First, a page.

Budget cuts threaten Creek’s individuality


Photo by Gracie Lordi

Lauren Becerra, Staff Writer

Recent news concerning budget cuts has been worrying students and faculty throughout the district. 

The district receives money based on the population of each one. More people are leaving Cherry Creek School District and more money is being lost. This loss could majorly impact all the high schools in CCSD. 

A budget approved in June of 2019 allotted a $60 million dollar budget. However, the $3.5 million dollar deficit still lingers over district officials’ heads.

“One cut that has been most specifically talked about was a ratio increase, which isn’t huge at a school of our size. We won’t see anybody lose jobs or anything drastic like that,” Silva said.

This school year the student to staff ratio was increased from 18.5 students:1 teacher to 18.75 students:1 teacher. This expected cut for the 2020-2021 school year will increase the ratio up to 19 students:1 teacher.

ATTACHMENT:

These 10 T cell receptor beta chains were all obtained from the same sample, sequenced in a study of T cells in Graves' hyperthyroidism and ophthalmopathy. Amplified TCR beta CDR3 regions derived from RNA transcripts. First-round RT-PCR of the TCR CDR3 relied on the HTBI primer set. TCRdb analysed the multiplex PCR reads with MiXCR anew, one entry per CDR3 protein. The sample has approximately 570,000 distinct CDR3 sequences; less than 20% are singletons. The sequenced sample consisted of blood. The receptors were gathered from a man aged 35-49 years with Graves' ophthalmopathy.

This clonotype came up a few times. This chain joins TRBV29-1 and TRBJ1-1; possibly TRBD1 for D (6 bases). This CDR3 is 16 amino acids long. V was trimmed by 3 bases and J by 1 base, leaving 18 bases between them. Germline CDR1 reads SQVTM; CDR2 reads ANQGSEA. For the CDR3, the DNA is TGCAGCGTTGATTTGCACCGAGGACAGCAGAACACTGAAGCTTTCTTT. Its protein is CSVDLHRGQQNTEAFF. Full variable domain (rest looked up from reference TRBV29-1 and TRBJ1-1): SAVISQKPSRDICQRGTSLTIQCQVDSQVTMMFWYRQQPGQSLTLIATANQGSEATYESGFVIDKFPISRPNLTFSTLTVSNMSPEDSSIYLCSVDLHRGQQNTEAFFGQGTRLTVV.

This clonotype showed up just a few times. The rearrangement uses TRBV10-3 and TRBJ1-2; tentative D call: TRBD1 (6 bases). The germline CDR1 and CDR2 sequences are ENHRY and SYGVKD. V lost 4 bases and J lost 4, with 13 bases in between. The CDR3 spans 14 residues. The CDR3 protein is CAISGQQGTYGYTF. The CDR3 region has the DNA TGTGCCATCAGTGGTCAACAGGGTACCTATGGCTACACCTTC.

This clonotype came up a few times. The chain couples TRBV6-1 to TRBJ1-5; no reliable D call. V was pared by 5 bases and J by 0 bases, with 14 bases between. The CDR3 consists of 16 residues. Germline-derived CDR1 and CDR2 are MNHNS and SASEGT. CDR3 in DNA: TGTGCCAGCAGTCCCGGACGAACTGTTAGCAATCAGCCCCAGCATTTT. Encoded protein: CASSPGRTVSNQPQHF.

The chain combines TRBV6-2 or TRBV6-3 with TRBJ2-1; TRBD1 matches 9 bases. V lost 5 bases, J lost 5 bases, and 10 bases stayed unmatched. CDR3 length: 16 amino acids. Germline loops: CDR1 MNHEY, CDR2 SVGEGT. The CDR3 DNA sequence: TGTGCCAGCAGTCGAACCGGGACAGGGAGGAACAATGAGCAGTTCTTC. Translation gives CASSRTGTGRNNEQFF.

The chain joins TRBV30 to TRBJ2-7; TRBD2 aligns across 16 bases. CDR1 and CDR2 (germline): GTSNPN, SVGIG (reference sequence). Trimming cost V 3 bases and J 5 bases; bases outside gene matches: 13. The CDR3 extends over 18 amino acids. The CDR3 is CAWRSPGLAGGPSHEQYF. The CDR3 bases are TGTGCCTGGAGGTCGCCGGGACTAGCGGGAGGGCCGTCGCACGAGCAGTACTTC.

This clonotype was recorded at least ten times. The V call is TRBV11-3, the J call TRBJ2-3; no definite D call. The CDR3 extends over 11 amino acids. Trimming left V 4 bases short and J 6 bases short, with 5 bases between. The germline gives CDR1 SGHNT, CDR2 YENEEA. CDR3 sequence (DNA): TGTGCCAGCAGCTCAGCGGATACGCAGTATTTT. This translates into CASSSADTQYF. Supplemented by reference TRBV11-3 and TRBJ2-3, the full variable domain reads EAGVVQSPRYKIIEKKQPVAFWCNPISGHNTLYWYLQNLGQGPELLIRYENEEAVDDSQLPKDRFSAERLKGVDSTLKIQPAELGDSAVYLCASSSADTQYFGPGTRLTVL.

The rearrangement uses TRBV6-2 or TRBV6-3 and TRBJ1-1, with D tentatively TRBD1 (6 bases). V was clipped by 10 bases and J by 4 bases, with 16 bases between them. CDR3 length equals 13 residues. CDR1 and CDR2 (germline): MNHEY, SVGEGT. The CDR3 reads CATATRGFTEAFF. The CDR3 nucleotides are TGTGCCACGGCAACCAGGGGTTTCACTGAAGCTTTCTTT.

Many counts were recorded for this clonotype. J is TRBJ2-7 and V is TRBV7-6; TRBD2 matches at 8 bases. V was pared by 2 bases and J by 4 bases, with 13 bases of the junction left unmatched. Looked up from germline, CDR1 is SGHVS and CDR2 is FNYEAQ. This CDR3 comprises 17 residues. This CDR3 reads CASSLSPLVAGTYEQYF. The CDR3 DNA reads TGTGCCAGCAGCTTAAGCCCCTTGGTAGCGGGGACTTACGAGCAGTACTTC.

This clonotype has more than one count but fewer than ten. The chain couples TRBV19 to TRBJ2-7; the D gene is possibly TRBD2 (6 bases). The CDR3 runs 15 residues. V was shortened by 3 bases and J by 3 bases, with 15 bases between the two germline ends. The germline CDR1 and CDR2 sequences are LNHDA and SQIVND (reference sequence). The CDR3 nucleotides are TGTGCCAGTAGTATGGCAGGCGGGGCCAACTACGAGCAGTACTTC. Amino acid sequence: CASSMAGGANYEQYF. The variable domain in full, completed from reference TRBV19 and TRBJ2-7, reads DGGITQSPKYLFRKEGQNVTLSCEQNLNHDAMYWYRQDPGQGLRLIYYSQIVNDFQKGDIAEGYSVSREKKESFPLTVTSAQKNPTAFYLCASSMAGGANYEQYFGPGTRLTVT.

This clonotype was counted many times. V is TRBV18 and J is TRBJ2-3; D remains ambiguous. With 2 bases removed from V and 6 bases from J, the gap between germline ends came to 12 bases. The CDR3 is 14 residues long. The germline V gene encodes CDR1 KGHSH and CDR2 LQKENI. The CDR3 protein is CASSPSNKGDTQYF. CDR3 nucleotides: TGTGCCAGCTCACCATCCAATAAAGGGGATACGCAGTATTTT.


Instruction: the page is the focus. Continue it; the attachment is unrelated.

At a school of our size, we can better absorb a budget cut rather than a smaller school. This cut minimally impacts us at Creek. However, district wide the increase in student to teacher ratio saves millions of dollars. 

“If there were big cuts, which I don’t foresee happening, we’ve decided at Creek to share the wealth proportionally,” Silva said. Silva has created a proportional plan in case of unlikely, detrimental budget cuts, where larger programs would get more cut, like English and Math. 

Silva doesn’t predict a severe budget cut of that extremity anytime in the future of students currently at Creek. 

Unfortunately, its not surprising,” social studies teacher Fletcher Woolsey said. It is not much of a surprise to most teachers and faculty that these cuts are being made in education. 

Although these cuts are minorly impacting Creek due to the privilege of a large school, continuous cuts being made in the future could be detrimental to students learning.

“In every psychological, sociological educational study that is proven to boost student achievement across the board, across age, class, race, gender, and that’s smaller class sizes,” Woolsey said. “So, increasing class sizes will negatively impact the academic quality of the high school period. There’s not really a way around that.” The educational environment at Creek is extraordinary in the fact that it is so large and at the same time very individualized for every student. 

These cuts would strip the school of this learning experience and do worse damage to the less fortunate schools. 

“I think it’s concerning for the future of the district,” Woolsey said.